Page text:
Course – LS (cat=HTTP Client-Side)

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1. Overview

Typically when managing the request and response cycle of the HTTP requests in our web applications, we’ll want a way to tap into this chain. Usually, this is to add some custom behaviour before we fulfill our requests or simply after our servlet code has completed.

OkHttp is an efficient HTTP & HTTP/2 client for Android and Java applications. In a previous tutorial, we looked at the basics of how to work with OkHttp.

In this tutorial, we’ll learn all about how we can intercept our HTTP request and response objects.

2. Interceptors

As the name suggests, interceptors are pluggable Java components that we can use to intercept and process requests before they are sent to our application code.

Likewise, they provide a powerful mechanism for us to process the server response before the container sends the response back to the client.

This is particularly useful when we want to change something in an HTTP request, like adding a new control header, changing the body of our request, or simply producing logs to help us debug.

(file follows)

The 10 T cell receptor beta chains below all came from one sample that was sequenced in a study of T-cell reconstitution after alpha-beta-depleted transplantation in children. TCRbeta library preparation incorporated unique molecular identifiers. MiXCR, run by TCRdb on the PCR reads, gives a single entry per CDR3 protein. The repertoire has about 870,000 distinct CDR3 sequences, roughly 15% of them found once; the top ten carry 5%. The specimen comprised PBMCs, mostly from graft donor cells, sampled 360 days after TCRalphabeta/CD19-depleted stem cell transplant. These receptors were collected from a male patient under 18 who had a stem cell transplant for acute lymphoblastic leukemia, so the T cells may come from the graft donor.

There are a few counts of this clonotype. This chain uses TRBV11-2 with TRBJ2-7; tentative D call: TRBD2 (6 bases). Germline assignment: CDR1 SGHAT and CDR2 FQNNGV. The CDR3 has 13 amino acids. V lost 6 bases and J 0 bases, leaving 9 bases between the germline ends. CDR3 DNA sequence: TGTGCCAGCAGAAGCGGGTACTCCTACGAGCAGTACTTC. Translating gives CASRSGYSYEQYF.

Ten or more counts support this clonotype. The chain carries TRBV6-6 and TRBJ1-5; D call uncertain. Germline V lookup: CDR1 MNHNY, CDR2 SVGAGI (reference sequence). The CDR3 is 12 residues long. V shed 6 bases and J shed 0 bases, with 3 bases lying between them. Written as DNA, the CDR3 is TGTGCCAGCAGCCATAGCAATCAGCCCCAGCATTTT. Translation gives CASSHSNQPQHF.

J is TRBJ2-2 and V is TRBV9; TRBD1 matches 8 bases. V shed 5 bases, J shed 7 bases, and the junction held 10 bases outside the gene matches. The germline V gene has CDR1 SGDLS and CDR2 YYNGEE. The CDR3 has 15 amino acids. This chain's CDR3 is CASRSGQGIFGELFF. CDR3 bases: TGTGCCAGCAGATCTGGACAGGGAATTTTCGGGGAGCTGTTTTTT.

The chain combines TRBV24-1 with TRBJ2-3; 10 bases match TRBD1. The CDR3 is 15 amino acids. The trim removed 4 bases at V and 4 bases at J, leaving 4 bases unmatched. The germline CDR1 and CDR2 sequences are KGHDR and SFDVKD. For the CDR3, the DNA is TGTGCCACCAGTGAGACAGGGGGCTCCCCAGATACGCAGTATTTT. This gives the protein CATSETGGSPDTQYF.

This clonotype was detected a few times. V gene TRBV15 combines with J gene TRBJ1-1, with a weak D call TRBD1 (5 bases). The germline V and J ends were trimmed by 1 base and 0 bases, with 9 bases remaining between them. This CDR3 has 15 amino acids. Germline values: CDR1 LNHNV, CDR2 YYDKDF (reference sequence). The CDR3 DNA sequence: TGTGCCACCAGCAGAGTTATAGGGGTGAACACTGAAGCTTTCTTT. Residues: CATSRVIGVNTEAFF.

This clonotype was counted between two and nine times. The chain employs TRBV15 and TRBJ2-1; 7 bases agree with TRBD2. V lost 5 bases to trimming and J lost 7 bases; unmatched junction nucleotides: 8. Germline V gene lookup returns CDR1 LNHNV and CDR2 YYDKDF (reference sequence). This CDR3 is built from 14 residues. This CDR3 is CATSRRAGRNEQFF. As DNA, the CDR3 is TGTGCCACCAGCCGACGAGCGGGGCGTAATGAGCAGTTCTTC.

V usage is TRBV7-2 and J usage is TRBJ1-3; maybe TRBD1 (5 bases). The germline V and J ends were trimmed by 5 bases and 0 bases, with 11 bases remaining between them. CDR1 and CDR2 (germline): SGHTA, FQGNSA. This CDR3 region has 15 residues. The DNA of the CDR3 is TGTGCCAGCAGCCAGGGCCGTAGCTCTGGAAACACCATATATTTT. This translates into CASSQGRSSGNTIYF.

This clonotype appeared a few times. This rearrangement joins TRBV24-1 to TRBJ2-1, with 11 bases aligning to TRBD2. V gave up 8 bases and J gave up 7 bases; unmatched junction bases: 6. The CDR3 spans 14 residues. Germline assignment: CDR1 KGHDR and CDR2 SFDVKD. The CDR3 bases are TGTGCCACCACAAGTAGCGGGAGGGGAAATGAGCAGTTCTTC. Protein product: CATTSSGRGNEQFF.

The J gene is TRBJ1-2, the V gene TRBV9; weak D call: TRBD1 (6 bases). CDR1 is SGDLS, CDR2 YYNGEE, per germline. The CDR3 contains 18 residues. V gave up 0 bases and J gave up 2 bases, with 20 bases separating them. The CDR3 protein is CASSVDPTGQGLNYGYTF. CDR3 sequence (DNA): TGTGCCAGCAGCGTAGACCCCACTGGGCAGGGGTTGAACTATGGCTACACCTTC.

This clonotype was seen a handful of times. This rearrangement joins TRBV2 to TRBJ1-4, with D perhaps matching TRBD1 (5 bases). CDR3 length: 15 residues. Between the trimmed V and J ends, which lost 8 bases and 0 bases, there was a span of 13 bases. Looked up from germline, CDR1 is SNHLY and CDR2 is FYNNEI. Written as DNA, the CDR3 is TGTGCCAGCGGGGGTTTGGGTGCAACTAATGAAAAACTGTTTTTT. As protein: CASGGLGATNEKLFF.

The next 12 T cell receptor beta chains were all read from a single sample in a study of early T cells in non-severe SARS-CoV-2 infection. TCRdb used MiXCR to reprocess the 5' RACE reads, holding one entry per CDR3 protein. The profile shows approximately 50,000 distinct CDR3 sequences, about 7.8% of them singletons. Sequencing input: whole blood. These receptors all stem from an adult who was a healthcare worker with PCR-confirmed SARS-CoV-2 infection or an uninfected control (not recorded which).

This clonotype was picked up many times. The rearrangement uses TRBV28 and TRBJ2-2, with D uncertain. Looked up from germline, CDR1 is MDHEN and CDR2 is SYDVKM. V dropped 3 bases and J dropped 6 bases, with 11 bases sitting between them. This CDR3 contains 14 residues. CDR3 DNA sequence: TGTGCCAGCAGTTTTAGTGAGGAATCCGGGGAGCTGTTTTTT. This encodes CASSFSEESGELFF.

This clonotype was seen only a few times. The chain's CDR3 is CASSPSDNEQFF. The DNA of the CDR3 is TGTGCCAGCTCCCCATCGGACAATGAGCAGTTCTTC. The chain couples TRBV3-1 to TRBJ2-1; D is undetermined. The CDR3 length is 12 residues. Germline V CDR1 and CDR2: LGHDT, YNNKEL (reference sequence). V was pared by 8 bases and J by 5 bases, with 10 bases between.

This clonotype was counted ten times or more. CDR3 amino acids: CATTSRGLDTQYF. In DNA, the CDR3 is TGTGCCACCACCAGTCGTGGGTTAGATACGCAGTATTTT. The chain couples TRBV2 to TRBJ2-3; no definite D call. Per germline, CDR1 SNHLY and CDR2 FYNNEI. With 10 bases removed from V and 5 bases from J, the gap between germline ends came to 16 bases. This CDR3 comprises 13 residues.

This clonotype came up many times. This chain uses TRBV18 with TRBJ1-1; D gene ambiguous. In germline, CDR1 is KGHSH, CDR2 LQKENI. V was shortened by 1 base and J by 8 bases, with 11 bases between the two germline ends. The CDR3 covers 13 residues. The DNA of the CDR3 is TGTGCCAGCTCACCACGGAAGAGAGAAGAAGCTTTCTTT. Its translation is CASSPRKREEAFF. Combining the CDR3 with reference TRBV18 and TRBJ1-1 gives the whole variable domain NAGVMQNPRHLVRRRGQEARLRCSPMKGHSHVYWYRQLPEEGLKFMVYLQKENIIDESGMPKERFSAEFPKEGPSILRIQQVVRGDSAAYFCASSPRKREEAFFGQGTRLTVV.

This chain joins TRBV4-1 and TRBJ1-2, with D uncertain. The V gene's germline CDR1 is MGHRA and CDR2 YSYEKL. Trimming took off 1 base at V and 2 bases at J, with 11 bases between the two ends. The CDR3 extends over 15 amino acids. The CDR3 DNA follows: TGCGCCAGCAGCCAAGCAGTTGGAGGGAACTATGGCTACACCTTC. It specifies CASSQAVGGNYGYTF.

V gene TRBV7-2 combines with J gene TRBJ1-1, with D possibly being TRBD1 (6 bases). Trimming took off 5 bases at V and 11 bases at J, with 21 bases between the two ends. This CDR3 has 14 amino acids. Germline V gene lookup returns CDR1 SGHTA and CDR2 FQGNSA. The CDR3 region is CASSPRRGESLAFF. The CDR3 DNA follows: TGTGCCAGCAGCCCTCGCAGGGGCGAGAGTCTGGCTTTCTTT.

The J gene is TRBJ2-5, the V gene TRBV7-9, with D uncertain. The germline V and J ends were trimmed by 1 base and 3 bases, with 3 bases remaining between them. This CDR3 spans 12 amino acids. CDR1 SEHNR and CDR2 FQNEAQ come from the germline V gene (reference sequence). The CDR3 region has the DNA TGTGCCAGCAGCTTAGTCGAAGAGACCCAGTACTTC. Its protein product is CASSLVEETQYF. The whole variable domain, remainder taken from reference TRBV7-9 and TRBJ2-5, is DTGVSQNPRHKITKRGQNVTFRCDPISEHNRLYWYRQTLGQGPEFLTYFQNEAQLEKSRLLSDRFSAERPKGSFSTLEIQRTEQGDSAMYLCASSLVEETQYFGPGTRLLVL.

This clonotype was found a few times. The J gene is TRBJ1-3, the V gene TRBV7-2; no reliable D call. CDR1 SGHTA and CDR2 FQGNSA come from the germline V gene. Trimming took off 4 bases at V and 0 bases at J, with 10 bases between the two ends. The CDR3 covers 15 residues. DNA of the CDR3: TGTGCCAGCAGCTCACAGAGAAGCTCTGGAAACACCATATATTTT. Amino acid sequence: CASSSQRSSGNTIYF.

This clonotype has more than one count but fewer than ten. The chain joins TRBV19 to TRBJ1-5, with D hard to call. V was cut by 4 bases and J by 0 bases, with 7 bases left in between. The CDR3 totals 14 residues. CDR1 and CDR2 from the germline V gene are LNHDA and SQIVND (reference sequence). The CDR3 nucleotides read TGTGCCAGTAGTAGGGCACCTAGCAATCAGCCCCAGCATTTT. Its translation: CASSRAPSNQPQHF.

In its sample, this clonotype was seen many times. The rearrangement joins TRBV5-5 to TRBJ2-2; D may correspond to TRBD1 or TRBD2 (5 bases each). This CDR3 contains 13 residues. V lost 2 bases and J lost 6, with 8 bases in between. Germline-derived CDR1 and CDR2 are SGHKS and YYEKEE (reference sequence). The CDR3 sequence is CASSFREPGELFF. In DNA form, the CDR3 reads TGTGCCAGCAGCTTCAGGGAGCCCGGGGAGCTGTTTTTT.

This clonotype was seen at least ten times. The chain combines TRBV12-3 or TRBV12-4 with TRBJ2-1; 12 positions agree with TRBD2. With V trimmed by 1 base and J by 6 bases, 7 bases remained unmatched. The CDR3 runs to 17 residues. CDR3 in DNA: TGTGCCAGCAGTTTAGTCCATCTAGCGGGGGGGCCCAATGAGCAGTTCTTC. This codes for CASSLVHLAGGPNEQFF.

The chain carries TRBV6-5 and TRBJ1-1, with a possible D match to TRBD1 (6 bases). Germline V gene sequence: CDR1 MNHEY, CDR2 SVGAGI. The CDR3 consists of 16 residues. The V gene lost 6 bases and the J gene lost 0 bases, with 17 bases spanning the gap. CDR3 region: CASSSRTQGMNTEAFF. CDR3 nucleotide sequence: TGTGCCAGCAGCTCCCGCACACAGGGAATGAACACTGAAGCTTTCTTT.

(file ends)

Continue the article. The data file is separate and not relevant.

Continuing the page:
Another nice feature of using interceptors is that they let us encapsulate common functionality in one place. Let’s imagine we want to apply some logic globally to all our request and response objects, such as error handling.

There are at least a couple of advantages of putting this kind of logic into an interceptor:

  • We only need to maintain this code in one place rather than all of our endpoints
  • Every request made deals with the error in the same way

Finally, we can also monitor, rewrite, and retry calls from our interceptors as well.

3. Common Usage

Some other common tasks when an inceptor might be an obvious choice include:

  • Logging request parameters and other useful information
  • Adding authentication and authorization headers to our requests
  • Formatting our request and response bodies
  • Compressing the response data sent to the client
  • Altering our response headers by adding some cookies or extra header information

We’ll see a few examples of these in action in the proceeding sections.

4. Dependencies

Of course, we’ll need to add the standard okhttp dependency to our pom.xml:


We’ll also need another dependency specifically for our tests. Let’s add the OkHttp mockwebserver artifact:


Now that we have all the necessary dependencies configured, we can go ahead and write our first interceptor.

5. Defining a Simple Logging Interceptor

Let’s start by defining our own interceptor. To keep things really simple, our interceptor will log the request headers and the request URL:

public class SimpleLoggingInterceptor implements Interceptor {

    private static final Logger LOGGER = LoggerFactory.getLogger(SimpleLoggingInterceptor.class);

    public Response intercept(Chain chain) throws IOException {